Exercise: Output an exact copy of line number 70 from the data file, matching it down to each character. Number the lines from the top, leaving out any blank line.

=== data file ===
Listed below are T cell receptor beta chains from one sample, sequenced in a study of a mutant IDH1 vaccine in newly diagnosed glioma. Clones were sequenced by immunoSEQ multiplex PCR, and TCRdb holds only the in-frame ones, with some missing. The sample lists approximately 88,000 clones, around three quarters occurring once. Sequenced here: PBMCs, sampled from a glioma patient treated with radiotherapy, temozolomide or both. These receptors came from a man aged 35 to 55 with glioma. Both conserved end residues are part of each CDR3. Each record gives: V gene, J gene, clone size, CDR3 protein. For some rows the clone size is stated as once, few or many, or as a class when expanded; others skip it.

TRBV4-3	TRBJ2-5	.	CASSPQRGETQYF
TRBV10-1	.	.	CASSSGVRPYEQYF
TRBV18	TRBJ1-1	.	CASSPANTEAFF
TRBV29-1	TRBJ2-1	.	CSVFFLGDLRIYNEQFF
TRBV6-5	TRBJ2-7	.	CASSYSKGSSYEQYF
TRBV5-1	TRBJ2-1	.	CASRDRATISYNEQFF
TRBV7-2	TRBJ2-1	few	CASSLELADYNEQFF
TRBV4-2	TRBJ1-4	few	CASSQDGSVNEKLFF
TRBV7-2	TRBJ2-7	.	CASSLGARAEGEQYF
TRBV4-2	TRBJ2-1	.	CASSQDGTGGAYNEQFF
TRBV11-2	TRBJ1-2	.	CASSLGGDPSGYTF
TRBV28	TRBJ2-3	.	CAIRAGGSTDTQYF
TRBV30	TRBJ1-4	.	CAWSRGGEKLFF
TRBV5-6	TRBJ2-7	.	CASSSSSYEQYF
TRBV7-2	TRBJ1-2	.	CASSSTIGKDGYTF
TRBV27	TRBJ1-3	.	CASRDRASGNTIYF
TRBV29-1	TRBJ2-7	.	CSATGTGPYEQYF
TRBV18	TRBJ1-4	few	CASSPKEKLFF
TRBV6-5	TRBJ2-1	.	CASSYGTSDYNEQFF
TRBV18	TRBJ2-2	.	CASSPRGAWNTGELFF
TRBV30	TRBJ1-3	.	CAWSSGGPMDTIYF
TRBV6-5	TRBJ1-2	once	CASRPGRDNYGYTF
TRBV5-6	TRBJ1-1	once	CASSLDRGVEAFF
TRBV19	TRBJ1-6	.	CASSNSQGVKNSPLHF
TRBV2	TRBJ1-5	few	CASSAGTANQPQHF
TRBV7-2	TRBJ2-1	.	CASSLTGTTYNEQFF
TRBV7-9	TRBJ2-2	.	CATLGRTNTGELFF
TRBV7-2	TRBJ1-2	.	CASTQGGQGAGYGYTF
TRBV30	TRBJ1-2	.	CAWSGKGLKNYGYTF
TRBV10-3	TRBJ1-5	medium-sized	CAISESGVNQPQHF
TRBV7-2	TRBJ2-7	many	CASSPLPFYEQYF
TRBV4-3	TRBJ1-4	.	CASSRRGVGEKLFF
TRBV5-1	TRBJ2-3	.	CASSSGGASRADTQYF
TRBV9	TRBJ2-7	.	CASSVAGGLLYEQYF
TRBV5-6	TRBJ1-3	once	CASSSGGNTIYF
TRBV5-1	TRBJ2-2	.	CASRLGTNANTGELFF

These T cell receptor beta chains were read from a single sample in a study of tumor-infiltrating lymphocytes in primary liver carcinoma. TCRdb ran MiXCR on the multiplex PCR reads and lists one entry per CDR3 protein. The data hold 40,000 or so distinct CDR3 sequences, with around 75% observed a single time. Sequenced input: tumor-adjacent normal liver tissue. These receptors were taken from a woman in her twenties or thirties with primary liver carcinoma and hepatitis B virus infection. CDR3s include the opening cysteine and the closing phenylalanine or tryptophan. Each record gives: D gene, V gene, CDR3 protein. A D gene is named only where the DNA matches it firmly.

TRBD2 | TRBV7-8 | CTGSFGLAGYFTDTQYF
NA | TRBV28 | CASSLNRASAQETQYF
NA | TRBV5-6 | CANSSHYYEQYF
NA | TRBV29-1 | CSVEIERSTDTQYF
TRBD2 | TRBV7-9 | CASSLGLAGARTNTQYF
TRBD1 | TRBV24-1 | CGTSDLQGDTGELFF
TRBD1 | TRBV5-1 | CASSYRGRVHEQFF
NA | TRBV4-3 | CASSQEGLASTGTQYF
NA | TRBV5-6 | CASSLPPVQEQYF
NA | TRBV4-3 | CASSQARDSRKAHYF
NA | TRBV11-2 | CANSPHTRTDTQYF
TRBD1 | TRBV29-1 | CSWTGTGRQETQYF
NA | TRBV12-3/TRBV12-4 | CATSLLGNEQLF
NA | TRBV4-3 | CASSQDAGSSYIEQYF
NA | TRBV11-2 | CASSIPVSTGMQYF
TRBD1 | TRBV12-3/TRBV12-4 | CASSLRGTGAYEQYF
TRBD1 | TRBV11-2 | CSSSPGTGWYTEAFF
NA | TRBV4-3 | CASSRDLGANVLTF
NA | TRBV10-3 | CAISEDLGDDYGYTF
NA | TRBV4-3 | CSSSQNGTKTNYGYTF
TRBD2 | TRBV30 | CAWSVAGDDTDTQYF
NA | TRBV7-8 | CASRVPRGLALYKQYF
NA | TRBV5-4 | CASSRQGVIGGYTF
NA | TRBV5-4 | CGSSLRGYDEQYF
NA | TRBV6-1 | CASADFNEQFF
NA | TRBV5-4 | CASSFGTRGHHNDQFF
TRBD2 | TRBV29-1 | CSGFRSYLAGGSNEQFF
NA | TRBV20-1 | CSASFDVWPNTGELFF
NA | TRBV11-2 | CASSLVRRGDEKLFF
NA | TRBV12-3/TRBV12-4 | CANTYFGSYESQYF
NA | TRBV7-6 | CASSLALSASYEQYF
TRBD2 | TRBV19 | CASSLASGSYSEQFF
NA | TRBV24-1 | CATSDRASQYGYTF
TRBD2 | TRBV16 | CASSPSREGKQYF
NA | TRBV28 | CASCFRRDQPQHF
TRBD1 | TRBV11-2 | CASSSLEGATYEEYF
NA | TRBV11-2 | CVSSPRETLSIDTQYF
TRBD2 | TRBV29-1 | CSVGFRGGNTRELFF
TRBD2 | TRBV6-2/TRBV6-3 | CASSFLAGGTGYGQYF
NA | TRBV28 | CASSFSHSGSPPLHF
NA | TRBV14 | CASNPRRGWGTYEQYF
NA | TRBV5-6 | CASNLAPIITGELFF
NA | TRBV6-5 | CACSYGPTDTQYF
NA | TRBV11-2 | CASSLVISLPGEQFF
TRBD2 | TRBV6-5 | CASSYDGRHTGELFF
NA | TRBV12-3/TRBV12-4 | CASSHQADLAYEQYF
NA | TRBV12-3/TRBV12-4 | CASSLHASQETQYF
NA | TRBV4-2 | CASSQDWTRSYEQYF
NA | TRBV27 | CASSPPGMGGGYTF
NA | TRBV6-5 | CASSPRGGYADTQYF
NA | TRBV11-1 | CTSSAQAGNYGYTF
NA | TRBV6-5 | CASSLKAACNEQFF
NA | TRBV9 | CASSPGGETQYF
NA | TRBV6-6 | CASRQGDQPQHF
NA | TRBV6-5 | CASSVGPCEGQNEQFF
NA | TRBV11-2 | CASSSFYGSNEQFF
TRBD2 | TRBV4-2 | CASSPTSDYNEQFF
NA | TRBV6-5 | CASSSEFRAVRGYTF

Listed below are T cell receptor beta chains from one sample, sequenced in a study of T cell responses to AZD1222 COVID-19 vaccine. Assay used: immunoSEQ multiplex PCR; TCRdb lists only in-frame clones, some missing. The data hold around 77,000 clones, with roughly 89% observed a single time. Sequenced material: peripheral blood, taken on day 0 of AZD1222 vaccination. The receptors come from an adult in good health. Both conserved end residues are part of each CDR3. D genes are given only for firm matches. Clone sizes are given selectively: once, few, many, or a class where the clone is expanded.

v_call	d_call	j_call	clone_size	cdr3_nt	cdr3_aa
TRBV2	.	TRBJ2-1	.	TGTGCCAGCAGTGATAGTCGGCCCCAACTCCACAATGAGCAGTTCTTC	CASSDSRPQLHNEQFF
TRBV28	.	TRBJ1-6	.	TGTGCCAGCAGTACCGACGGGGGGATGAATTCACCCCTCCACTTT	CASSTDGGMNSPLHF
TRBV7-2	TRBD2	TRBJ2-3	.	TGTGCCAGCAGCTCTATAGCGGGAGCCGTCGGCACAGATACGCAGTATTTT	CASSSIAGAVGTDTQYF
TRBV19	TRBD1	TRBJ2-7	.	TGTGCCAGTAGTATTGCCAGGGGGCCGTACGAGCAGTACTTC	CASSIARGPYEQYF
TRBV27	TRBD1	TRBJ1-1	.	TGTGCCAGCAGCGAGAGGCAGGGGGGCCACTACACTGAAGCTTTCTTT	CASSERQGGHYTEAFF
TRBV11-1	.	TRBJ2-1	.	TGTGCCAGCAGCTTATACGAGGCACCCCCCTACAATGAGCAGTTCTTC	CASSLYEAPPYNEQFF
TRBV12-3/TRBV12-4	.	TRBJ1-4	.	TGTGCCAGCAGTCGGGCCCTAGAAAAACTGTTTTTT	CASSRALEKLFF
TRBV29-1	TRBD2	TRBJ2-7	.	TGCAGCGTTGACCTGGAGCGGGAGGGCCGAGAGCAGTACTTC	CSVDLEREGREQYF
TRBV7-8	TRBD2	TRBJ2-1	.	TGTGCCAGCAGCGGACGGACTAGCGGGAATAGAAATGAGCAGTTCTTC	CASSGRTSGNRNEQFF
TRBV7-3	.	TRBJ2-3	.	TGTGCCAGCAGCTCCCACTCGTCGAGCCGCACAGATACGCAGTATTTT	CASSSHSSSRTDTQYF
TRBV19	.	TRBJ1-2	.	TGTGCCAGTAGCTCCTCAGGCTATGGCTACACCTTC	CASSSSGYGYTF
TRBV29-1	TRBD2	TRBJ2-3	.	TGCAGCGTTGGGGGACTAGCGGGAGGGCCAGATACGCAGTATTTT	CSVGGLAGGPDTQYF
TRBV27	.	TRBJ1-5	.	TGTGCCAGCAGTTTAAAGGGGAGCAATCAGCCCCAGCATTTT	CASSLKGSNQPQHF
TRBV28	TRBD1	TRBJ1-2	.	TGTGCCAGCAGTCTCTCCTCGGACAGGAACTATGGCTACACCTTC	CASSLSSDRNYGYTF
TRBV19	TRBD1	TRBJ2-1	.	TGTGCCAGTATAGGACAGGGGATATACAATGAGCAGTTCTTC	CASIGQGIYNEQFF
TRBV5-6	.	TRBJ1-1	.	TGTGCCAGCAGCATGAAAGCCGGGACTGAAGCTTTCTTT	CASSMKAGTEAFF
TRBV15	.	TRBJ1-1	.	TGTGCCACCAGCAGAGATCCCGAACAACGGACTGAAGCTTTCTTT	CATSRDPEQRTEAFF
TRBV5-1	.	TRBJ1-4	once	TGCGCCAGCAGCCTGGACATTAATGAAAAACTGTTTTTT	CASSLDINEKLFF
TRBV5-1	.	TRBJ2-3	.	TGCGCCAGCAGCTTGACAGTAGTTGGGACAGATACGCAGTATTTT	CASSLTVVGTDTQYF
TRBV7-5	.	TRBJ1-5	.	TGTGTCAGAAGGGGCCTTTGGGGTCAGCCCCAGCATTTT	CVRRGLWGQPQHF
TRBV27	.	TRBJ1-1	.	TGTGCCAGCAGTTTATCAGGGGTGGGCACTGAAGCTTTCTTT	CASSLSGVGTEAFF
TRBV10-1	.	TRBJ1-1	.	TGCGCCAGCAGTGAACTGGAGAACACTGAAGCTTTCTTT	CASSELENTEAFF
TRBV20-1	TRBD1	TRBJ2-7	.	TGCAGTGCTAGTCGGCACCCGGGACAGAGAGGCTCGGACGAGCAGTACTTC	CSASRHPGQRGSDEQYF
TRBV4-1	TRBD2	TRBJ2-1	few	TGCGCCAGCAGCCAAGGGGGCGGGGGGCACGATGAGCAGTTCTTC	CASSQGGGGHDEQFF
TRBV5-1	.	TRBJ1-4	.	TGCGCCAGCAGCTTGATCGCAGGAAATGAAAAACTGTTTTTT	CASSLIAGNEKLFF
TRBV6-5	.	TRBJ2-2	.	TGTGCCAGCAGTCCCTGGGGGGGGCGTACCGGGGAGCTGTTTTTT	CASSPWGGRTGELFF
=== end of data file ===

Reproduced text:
TRBD2 | TRBV19 | CASSLASGSYSEQFF